“I also didn’t want to overproduce, as so many brands do. I wanted to do limited-edition capsules, where I could be sure I was going to sell everything I was producing. That’s why many of the pieces we make are out of stock within the first month. Instead, I wanted to create a more complex fashion concept.”

Myaemade

Myaemade (Mia Joseph) started selling her multi-colored patchworked pieces on Depop and quickly became one of the apps top-sellers. She was invited to showcase her designs at a pop-up Depop space at Selfridges in London in 2019 and has had Jorja Smith, Mabel and Jordyn Woods in her garments.

Imbued with London street-style influences, Myaemade’s designs are one-off pieces made by hand and are characterized by a clash of colors and contrast stitching. Creating on a small-scale allows her carbon footprint to kept low.

In an interview with Bricks Magazine she states that “In the future, everyone will disregard the fashion structure, the seasons are changing because of what we’re doing to the planet, and I just thing because small brands can be so global now”.

“You don’t need to pay attention to the seasons where you are, someone somewhere is able to wear something at anytime”. She added, “It’s all about being online, right now is a pivotal moment for the fashion industry”.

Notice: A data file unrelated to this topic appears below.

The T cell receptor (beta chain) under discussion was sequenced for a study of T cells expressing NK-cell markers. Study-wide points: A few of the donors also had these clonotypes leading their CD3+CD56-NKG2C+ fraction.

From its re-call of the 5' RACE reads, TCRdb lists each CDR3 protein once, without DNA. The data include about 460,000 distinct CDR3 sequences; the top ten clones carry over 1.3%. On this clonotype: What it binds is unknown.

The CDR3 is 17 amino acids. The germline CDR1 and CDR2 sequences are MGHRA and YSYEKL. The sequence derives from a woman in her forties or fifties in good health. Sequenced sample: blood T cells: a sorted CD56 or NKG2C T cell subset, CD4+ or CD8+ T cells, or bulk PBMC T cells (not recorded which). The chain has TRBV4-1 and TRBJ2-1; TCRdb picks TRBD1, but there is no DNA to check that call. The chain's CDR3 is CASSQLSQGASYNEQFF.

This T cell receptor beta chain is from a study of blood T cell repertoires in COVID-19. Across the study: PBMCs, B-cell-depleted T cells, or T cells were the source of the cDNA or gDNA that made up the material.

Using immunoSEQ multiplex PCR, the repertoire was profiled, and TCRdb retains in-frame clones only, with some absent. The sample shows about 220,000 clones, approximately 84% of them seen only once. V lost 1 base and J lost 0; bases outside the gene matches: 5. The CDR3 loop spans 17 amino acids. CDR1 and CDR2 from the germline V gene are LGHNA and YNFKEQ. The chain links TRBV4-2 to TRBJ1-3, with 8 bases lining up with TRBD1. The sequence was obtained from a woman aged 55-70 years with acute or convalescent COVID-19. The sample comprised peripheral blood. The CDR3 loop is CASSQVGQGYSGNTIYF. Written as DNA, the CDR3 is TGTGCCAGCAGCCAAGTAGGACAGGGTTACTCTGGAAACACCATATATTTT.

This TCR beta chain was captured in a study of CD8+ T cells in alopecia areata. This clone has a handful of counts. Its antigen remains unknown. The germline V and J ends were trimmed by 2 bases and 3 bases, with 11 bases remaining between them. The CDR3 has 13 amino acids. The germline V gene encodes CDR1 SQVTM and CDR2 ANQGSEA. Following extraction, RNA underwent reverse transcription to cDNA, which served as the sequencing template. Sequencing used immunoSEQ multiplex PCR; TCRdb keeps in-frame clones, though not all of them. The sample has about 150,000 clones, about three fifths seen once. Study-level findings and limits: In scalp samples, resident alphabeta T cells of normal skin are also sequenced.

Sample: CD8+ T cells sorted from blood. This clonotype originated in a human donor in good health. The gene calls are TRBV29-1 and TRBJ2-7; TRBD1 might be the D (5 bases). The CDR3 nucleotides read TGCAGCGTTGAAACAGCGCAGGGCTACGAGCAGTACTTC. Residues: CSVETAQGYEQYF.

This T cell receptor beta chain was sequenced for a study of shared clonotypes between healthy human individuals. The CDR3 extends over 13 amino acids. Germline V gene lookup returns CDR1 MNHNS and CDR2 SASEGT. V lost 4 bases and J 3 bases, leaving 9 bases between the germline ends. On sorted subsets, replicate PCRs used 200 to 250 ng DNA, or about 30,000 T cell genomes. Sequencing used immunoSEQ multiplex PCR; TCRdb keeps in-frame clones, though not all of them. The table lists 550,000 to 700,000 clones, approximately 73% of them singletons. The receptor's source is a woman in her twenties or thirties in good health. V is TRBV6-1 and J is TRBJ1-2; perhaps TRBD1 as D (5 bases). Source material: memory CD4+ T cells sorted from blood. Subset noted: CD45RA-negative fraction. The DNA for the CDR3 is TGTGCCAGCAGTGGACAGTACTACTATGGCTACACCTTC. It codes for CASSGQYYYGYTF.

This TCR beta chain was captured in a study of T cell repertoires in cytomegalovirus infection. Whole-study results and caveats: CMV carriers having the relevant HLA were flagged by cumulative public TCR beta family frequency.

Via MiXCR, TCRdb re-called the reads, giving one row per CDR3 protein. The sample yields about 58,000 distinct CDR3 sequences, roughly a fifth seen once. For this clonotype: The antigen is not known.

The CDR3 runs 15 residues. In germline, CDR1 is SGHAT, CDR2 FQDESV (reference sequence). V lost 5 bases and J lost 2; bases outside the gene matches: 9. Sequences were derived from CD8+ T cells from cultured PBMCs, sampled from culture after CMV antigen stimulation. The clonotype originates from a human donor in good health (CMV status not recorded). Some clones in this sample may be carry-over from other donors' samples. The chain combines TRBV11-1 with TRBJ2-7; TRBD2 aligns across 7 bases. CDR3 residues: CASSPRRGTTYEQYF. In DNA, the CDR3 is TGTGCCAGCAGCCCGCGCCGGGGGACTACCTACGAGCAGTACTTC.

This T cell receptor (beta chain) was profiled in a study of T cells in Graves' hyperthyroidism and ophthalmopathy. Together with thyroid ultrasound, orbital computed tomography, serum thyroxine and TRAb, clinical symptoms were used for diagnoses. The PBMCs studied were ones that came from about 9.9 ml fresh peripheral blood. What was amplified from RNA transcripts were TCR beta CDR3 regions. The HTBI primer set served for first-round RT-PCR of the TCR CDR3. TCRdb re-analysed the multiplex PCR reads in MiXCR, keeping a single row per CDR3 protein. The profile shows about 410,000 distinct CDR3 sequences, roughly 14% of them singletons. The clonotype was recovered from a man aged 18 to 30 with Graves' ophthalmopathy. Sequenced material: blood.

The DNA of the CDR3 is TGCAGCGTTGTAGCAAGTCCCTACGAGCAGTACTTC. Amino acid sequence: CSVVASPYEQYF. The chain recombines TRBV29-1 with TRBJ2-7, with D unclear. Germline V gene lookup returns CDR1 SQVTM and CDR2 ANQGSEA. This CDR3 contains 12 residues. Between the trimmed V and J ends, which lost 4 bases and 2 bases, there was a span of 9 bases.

Rua Carlota

Label Rua Carlota isn’t even four months old yet but has already been featured on Vogue Britain, POP Sugar and has attracted a hefty social media following — for good reason. Made only with deadstock material, London-based designer Charlotte Rose Kirkham creates vibrant patchworked designs which “challenge waste culture” and are entirely handmade.

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Kirkham started selling on Depop in March and her brand Rua Carlota has taken off in no time. Her beautiful, one-off designs made from of patchworked disused textile help combat some of the fashion industries waste issues.

We Are We Wear

London-based swimsuit brand We Are We Wear creates swimwear for a diverse range of body types. The brand also has an eco-edit which creates swimming costumes out of disused fish nets and fabrics. As said on the website, “We Are We Wear also champions a more sustainable approach to fashion”.

We Are We Wear

“The Eco edit is made in Italy from unwanted waste materials such as fishing nets, industrial plastics and fabric scraps and is available across all sizes with flattering styles to compliment all body shapes. ‘We Are We Wear Girls’ can show their love for the planet without compromising on style or fit.”

House of Sunny

Since it began in 2011, East London-based brand House of Sunny has become a go-to for retro and 70s nostalgia-inspired looks. On top of their dreamy aesthetic, the brand has made sustainability a core principle in their designs. As stated in an interview with Glamour, “We know who makes our clothes throughout every process and our designs are manufactured in small limited runs to prevent the waste of material.”

“We focus on reducing our waste by increasing our marker efficiency and reusing 80% of our leftovers to create small products such as hats, scarfs and head bands” and on top of that “30% of our care labels and swing tags are made from garment waste, we hope to get this 100% by the end of the year.”